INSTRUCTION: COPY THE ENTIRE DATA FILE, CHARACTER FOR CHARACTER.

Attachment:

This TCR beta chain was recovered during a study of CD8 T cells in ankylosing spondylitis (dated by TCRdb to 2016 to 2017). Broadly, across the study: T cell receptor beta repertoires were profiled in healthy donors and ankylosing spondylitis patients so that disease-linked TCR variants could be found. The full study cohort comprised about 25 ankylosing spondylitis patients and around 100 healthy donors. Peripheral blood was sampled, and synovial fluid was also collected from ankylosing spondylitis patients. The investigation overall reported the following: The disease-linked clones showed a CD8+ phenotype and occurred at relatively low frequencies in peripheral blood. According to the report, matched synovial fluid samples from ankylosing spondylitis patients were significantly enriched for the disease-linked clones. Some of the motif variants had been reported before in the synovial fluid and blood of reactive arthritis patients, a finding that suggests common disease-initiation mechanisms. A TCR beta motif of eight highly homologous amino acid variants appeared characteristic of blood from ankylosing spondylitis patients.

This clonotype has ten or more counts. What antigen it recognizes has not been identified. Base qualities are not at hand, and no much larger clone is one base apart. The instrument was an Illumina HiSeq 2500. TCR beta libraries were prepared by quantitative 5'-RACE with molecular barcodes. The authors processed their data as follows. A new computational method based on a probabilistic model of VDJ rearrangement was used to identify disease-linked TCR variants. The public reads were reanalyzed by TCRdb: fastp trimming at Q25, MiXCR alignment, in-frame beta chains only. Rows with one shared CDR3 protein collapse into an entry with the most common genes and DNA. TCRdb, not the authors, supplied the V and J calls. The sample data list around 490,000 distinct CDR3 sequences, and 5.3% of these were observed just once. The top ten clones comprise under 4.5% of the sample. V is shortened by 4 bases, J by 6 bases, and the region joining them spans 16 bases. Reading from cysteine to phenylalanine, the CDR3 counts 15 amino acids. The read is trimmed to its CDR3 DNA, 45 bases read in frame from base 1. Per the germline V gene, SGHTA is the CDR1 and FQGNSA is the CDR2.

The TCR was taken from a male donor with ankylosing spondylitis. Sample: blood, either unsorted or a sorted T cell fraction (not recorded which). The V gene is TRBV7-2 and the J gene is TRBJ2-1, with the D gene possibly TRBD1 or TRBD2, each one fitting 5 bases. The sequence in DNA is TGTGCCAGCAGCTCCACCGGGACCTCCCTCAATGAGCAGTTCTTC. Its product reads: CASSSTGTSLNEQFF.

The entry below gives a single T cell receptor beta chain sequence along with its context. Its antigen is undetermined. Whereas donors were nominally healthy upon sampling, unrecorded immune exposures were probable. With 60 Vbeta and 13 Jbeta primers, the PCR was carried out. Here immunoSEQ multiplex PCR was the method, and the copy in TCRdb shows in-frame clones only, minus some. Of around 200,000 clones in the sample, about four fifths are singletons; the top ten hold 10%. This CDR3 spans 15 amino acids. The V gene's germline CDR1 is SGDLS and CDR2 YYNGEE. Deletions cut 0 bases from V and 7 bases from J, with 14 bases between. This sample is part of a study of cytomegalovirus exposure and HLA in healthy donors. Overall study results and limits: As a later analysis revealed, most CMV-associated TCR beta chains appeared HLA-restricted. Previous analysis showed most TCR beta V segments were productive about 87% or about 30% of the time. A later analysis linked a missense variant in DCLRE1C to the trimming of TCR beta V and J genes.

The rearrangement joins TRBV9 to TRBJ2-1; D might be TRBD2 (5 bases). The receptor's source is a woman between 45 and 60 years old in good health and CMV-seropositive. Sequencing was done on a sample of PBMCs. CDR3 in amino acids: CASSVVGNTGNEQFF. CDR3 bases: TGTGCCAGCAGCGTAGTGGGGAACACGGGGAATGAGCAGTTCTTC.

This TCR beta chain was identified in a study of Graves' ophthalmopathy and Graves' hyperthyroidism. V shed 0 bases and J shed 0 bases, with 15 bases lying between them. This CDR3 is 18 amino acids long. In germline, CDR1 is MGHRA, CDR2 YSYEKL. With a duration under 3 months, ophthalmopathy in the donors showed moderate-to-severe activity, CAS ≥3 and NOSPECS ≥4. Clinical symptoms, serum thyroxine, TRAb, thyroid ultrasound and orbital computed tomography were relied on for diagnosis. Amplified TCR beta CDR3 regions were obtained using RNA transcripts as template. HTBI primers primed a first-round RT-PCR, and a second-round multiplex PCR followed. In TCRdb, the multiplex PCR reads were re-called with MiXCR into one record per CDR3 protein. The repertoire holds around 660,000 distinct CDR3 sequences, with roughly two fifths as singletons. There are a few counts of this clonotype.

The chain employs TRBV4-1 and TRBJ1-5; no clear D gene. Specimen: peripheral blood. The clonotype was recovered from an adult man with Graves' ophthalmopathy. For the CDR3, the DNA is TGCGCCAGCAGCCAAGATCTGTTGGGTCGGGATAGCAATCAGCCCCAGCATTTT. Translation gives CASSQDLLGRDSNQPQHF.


This TCR beta chain was recovered during a study of CD8 T cells in ankylosing spondylitis (dated by TCRdb to 2016 to 2017). Broadly, across the study: T cell receptor beta repertoires were profiled in healthy donors and ankylosing spondylitis patients so that disease-linked TCR variants could be found. The full study cohort comprised about 25 ankylosing spondylitis patients and around 100 healthy donors. Peripheral blood was sampled, and synovial fluid was also collected from ankylosing spondylitis patients. The investigation overall reported the following: The disease-linked clones showed a CD8+ phenotype and occurred at relatively low frequencies in peripheral blood. According to the report, matched synovial fluid samples from ankylosing spondylitis patients were significantly enriched for the disease-linked clones. Some of the motif variants had been reported before in the synovial fluid and blood of reactive arthritis patients, a finding that suggests common disease-initiation mechanisms. A TCR beta motif of eight highly homologous amino acid variants appeared characteristic of blood from ankylosing spondylitis patients.

This clonotype has ten or more counts. What antigen it recognizes has not been identified. Base qualities are not at hand, and no much larger clone is one base apart. The instrument was an Illumina HiSeq 2500. TCR beta libraries were prepared by quantitative 5'-RACE with molecular barcodes. The authors processed their data as follows. A new computational method based on a probabilistic model of VDJ rearrangement was used to identify disease-linked TCR variants. The public reads were reanalyzed by TCRdb: fastp trimming at Q25, MiXCR alignment, in-frame beta chains only. Rows with one shared CDR3 protein collapse into an entry with the most common genes and DNA. TCRdb, not the authors, supplied the V and J calls. The sample data list around 490,000 distinct CDR3 sequences, and 5.3% of these were observed just once. The top ten clones comprise under 4.5% of the sample. V is shortened by 4 bases, J by 6 bases, and the region joining them spans 16 bases. Reading from cysteine to phenylalanine, the CDR3 counts 15 amino acids. The read is trimmed to its CDR3 DNA, 45 bases read in frame from base 1. Per the germline V gene, SGHTA is the CDR1 and FQGNSA is the CDR2.

The TCR was taken from a male donor with ankylosing spondylitis. Sample: blood, either unsorted or a sorted T cell fraction (not recorded which). The V gene is TRBV7-2 and the J gene is TRBJ2-1, with the D gene possibly TRBD1 or TRBD2, each one fitting 5 bases. The sequence in DNA is TGTGCCAGCAGCTCCACCGGGACCTCCCTCAATGAGCAGTTCTTC. Its product reads: CASSSTGTSLNEQFF.

The entry below gives a single T cell receptor beta chain sequence along with its context. Its antigen is undetermined. Whereas donors were nominally healthy upon sampling, unrecorded immune exposures were probable. With 60 Vbeta and 13 Jbeta primers, the PCR was carried out. Here immunoSEQ multiplex PCR was the method, and the copy in TCRdb shows in-frame clones only, minus some. Of around 200,000 clones in the sample, about four fifths are singletons; the top ten hold 10%. This CDR3 spans 15 amino acids. The V gene's germline CDR1 is SGDLS and CDR2 YYNGEE. Deletions cut 0 bases from V and 7 bases from J, with 14 bases between. This sample is part of a study of cytomegalovirus exposure and HLA in healthy donors. Overall study results and limits: As a later analysis revealed, most CMV-associated TCR beta chains appeared HLA-restricted. Previous analysis showed most TCR beta V segments were productive about 87% or about 30% of the time. A later analysis linked a missense variant in DCLRE1C to the trimming of TCR beta V and J genes.

The rearrangement joins TRBV9 to TRBJ2-1; D might be TRBD2 (5 bases). The receptor's source is a woman between 45 and 60 years old in good health and CMV-seropositive. Sequencing was done on a sample of PBMCs. CDR3 in amino acids: CASSVVGNTGNEQFF. CDR3 bases: TGTGCCAGCAGCGTAGTGGGGAACACGGGGAATGAGCAGTTCTTC.

This TCR beta chain was identified in a study of Graves' ophthalmopathy and Graves' hyperthyroidism. V shed 0 bases and J shed 0 bases, with 15 bases lying between them. This CDR3 is 18 amino acids long. In germline, CDR1 is MGHRA, CDR2 YSYEKL. With a duration under 3 months, ophthalmopathy in the donors showed moderate-to-severe activity, CAS ≥3 and NOSPECS ≥4. Clinical symptoms, serum thyroxine, TRAb, thyroid ultrasound and orbital computed tomography were relied on for diagnosis. Amplified TCR beta CDR3 regions were obtained using RNA transcripts as template. HTBI primers primed a first-round RT-PCR, and a second-round multiplex PCR followed. In TCRdb, the multiplex PCR reads were re-called with MiXCR into one record per CDR3 protein. The repertoire holds around 660,000 distinct CDR3 sequences, with roughly two fifths as singletons. There are a few counts of this clonotype.

The chain employs TRBV4-1 and TRBJ1-5; no clear D gene. Specimen: peripheral blood. The clonotype was recovered from an adult man with Graves' ophthalmopathy. For the CDR3, the DNA is TGCGCCAGCAGCCAAGATCTGTTGGGTCGGGATAGCAATCAGCCCCAGCATTTT. Translation gives CASSQDLLGRDSNQPQHF.